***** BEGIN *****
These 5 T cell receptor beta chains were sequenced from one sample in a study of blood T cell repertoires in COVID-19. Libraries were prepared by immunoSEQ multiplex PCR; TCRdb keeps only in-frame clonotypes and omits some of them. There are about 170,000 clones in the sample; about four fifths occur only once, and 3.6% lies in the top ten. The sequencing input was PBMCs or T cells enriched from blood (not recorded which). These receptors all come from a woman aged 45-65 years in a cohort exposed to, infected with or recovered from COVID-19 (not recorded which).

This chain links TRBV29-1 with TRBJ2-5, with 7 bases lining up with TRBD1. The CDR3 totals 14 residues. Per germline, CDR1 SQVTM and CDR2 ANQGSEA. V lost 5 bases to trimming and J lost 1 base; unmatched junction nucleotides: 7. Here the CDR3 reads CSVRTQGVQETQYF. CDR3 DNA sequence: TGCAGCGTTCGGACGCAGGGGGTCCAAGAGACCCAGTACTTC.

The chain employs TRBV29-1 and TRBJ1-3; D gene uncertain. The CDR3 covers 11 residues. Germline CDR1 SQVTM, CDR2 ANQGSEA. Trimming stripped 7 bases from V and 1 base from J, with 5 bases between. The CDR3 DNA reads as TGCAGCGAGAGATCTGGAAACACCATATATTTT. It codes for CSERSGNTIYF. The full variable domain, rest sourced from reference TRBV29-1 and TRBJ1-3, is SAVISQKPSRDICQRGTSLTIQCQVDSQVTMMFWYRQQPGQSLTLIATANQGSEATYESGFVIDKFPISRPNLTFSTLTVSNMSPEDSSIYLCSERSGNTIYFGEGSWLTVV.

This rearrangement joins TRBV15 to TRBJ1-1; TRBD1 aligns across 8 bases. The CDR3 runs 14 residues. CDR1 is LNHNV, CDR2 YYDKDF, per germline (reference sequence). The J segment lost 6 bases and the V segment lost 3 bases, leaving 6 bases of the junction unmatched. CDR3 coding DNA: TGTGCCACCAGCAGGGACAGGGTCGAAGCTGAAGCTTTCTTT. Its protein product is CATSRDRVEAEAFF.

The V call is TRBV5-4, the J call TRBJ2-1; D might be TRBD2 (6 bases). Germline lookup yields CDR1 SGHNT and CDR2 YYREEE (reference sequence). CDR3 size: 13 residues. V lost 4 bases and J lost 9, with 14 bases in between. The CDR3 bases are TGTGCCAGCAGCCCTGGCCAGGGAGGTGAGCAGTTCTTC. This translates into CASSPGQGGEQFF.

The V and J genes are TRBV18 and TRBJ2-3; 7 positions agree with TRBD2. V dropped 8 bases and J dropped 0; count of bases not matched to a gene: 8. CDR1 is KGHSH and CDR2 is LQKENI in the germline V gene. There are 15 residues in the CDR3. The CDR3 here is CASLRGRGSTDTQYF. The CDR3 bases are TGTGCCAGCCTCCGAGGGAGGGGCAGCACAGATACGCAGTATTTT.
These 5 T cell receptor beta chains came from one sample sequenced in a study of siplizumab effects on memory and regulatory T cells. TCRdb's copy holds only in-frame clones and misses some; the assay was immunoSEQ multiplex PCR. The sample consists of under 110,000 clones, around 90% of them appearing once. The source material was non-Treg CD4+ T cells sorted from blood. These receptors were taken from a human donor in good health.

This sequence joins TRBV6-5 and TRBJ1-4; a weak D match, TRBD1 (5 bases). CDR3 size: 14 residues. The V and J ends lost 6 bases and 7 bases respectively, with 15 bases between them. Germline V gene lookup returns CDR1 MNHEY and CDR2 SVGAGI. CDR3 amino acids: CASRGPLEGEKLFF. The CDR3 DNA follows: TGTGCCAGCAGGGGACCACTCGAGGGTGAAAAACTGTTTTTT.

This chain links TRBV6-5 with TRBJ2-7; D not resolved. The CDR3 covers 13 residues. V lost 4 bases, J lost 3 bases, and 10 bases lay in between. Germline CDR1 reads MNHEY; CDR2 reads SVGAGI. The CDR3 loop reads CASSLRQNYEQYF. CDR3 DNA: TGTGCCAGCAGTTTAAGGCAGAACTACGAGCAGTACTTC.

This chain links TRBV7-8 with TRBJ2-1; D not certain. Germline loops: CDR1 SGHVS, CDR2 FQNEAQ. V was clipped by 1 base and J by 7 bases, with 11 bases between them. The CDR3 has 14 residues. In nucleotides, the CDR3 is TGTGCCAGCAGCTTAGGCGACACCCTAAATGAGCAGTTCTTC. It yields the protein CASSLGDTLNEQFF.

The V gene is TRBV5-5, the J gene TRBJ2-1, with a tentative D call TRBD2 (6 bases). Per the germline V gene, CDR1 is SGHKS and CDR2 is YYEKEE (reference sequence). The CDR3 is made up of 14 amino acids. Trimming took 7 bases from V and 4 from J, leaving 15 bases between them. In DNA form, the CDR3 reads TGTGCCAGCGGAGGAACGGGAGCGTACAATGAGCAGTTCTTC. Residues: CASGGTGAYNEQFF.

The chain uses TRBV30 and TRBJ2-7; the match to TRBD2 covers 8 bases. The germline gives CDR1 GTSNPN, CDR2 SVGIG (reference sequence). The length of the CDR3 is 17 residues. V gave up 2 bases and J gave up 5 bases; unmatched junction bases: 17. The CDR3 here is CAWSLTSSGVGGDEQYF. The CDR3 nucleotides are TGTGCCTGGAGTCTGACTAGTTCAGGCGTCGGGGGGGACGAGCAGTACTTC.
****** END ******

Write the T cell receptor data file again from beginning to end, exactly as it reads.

These 5 T cell receptor beta chains were sequenced from one sample in a study of blood T cell repertoires in COVID-19. Libraries were prepared by immunoSEQ multiplex PCR; TCRdb keeps only in-frame clonotypes and omits some of them. There are about 170,000 clones in the sample; about four fifths occur only once, and 3.6% lies in the top ten. The sequencing input was PBMCs or T cells enriched from blood (not recorded which). These receptors all come from a woman aged 45-65 years in a cohort exposed to, infected with or recovered from COVID-19 (not recorded which).

This chain links TRBV29-1 with TRBJ2-5, with 7 bases lining up with TRBD1. The CDR3 totals 14 residues. Per germline, CDR1 SQVTM and CDR2 ANQGSEA. V lost 5 bases to trimming and J lost 1 base; unmatched junction nucleotides: 7. Here the CDR3 reads CSVRTQGVQETQYF. CDR3 DNA sequence: TGCAGCGTTCGGACGCAGGGGGTCCAAGAGACCCAGTACTTC.

The chain employs TRBV29-1 and TRBJ1-3; D gene uncertain. The CDR3 covers 11 residues. Germline CDR1 SQVTM, CDR2 ANQGSEA. Trimming stripped 7 bases from V and 1 base from J, with 5 bases between. The CDR3 DNA reads as TGCAGCGAGAGATCTGGAAACACCATATATTTT. It codes for CSERSGNTIYF. The full variable domain, rest sourced from reference TRBV29-1 and TRBJ1-3, is SAVISQKPSRDICQRGTSLTIQCQVDSQVTMMFWYRQQPGQSLTLIATANQGSEATYESGFVIDKFPISRPNLTFSTLTVSNMSPEDSSIYLCSERSGNTIYFGEGSWLTVV.

This rearrangement joins TRBV15 to TRBJ1-1; TRBD1 aligns across 8 bases. The CDR3 runs 14 residues. CDR1 is LNHNV, CDR2 YYDKDF, per germline (reference sequence). The J segment lost 6 bases and the V segment lost 3 bases, leaving 6 bases of the junction unmatched. CDR3 coding DNA: TGTGCCACCAGCAGGGACAGGGTCGAAGCTGAAGCTTTCTTT. Its protein product is CATSRDRVEAEAFF.

The V call is TRBV5-4, the J call TRBJ2-1; D might be TRBD2 (6 bases). Germline lookup yields CDR1 SGHNT and CDR2 YYREEE (reference sequence). CDR3 size: 13 residues. V lost 4 bases and J lost 9, with 14 bases in between. The CDR3 bases are TGTGCCAGCAGCCCTGGCCAGGGAGGTGAGCAGTTCTTC. This translates into CASSPGQGGEQFF.

The V and J genes are TRBV18 and TRBJ2-3; 7 positions agree with TRBD2. V dropped 8 bases and J dropped 0; count of bases not matched to a gene: 8. CDR1 is KGHSH and CDR2 is LQKENI in the germline V gene. There are 15 residues in the CDR3. The CDR3 here is CASLRGRGSTDTQYF. The CDR3 bases are TGTGCCAGCCTCCGAGGGAGGGGCAGCACAGATACGCAGTATTTT.
These 5 T cell receptor beta chains came from one sample sequenced in a study of siplizumab effects on memory and regulatory T cells. TCRdb's copy holds only in-frame clones and misses some; the assay was immunoSEQ multiplex PCR. The sample consists of under 110,000 clones, around 90% of them appearing once. The source material was non-Treg CD4+ T cells sorted from blood. These receptors were taken from a human donor in good health.

This sequence joins TRBV6-5 and TRBJ1-4; a weak D match, TRBD1 (5 bases). CDR3 size: 14 residues. The V and J ends lost 6 bases and 7 bases respectively, with 15 bases between them. Germline V gene lookup returns CDR1 MNHEY and CDR2 SVGAGI. CDR3 amino acids: CASRGPLEGEKLFF. The CDR3 DNA follows: TGTGCCAGCAGGGGACCACTCGAGGGTGAAAAACTGTTTTTT.

This chain links TRBV6-5 with TRBJ2-7; D not resolved. The CDR3 covers 13 residues. V lost 4 bases, J lost 3 bases, and 10 bases lay in between. Germline CDR1 reads MNHEY; CDR2 reads SVGAGI. The CDR3 loop reads CASSLRQNYEQYF. CDR3 DNA: TGTGCCAGCAGTTTAAGGCAGAACTACGAGCAGTACTTC.

This chain links TRBV7-8 with TRBJ2-1; D not certain. Germline loops: CDR1 SGHVS, CDR2 FQNEAQ. V was clipped by 1 base and J by 7 bases, with 11 bases between them. The CDR3 has 14 residues. In nucleotides, the CDR3 is TGTGCCAGCAGCTTAGGCGACACCCTAAATGAGCAGTTCTTC. It yields the protein CASSLGDTLNEQFF.

The V gene is TRBV5-5, the J gene TRBJ2-1, with a tentative D call TRBD2 (6 bases). Per the germline V gene, CDR1 is SGHKS and CDR2 is YYEKEE (reference sequence). The CDR3 is made up of 14 amino acids. Trimming took 7 bases from V and 4 from J, leaving 15 bases between them. In DNA form, the CDR3 reads TGTGCCAGCGGAGGAACGGGAGCGTACAATGAGCAGTTCTTC. Residues: CASGGTGAYNEQFF.

The chain uses TRBV30 and TRBJ2-7; the match to TRBD2 covers 8 bases. The germline gives CDR1 GTSNPN, CDR2 SVGIG (reference sequence). The length of the CDR3 is 17 residues. V gave up 2 bases and J gave up 5 bases; unmatched junction bases: 17. The CDR3 here is CAWSLTSSGVGGDEQYF. The CDR3 nucleotides are TGTGCCTGGAGTCTGACTAGTTCAGGCGTCGGGGGGGACGAGCAGTACTTC.